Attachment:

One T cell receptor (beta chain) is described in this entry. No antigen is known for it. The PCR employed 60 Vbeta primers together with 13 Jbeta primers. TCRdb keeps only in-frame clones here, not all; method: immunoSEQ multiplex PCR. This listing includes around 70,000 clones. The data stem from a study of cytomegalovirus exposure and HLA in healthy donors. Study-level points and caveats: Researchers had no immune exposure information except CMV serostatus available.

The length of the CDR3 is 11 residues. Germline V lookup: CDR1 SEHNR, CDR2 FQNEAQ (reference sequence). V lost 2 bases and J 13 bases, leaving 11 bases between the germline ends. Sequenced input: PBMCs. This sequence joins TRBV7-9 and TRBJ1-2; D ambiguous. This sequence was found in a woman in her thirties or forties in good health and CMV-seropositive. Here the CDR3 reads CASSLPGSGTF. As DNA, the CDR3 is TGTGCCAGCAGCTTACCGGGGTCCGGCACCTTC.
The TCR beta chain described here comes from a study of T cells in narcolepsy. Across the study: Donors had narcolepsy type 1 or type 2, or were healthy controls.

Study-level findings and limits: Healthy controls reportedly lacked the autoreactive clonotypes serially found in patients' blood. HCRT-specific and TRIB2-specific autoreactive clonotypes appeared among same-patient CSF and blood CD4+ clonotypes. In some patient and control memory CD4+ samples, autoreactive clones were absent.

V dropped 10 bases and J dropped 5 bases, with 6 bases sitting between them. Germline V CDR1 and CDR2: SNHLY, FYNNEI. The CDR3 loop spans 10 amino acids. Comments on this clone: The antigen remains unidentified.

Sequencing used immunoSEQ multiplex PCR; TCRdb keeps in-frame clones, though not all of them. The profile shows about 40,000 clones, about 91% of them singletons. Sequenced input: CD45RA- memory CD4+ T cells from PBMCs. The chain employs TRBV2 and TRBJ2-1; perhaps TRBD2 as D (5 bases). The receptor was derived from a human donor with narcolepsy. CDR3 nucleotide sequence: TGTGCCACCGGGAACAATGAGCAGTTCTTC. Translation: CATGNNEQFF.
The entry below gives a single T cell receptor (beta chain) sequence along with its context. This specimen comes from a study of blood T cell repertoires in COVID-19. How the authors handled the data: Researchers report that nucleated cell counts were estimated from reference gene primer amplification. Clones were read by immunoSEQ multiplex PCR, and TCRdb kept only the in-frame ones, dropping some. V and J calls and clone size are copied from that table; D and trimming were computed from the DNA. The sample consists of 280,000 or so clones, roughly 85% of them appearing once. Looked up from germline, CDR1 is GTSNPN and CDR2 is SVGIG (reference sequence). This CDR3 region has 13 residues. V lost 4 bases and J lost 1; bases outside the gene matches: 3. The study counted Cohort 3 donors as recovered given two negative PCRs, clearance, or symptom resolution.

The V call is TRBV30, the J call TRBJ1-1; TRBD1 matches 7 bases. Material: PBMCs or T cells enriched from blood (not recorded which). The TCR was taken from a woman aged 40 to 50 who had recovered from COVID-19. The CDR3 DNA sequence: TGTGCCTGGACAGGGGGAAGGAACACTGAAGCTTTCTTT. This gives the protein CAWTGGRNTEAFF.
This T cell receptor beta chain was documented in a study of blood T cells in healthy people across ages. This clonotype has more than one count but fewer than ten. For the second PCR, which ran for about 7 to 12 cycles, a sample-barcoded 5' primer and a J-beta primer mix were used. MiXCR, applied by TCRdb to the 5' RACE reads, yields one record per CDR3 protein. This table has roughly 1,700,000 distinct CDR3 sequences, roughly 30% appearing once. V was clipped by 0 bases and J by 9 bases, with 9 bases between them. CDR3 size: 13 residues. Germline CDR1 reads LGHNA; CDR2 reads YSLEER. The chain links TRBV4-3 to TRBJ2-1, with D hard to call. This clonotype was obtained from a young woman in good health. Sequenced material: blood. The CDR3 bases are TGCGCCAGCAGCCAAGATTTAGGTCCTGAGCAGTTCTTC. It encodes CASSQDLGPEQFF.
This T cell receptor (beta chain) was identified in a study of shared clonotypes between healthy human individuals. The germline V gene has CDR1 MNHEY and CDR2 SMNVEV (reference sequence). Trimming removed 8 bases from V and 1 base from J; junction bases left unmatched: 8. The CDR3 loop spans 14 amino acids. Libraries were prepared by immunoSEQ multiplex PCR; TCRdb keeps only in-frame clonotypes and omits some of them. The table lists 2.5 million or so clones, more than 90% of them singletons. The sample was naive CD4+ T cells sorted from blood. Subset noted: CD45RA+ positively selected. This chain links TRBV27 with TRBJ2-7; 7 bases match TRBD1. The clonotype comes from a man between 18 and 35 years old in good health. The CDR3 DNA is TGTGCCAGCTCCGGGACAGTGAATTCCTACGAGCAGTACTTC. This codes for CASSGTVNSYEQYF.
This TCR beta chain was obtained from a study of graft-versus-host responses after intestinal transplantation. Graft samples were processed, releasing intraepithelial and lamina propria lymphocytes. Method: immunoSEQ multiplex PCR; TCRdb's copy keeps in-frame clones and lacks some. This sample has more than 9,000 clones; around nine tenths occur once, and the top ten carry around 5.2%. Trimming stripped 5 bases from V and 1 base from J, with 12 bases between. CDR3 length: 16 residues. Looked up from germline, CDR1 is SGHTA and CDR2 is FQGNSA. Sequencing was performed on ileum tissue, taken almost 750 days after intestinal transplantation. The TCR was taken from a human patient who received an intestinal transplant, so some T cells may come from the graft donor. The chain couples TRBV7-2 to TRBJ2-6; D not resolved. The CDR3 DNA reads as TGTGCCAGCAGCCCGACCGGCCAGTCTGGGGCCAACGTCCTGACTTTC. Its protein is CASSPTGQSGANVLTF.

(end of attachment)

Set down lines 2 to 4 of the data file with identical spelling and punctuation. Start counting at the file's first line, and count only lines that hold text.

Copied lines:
The length of the CDR3 is 11 residues. Germline V lookup: CDR1 SEHNR, CDR2 FQNEAQ (reference sequence). V lost 2 bases and J 13 bases, leaving 11 bases between the germline ends. Sequenced input: PBMCs. This sequence joins TRBV7-9 and TRBJ1-2; D ambiguous. This sequence was found in a woman in her thirties or forties in good health and CMV-seropositive. Here the CDR3 reads CASSLPGSGTF. As DNA, the CDR3 is TGTGCCAGCAGCTTACCGGGGTCCGGCACCTTC.
The TCR beta chain described here comes from a study of T cells in narcolepsy. Across the study: Donors had narcolepsy type 1 or type 2, or were healthy controls.

Study-level findings and limits: Healthy controls reportedly lacked the autoreactive clonotypes serially found in patients' blood. HCRT-specific and TRIB2-specific autoreactive clonotypes appeared among same-patient CSF and blood CD4+ clonotypes. In some patient and control memory CD4+ samples, autoreactive clones were absent.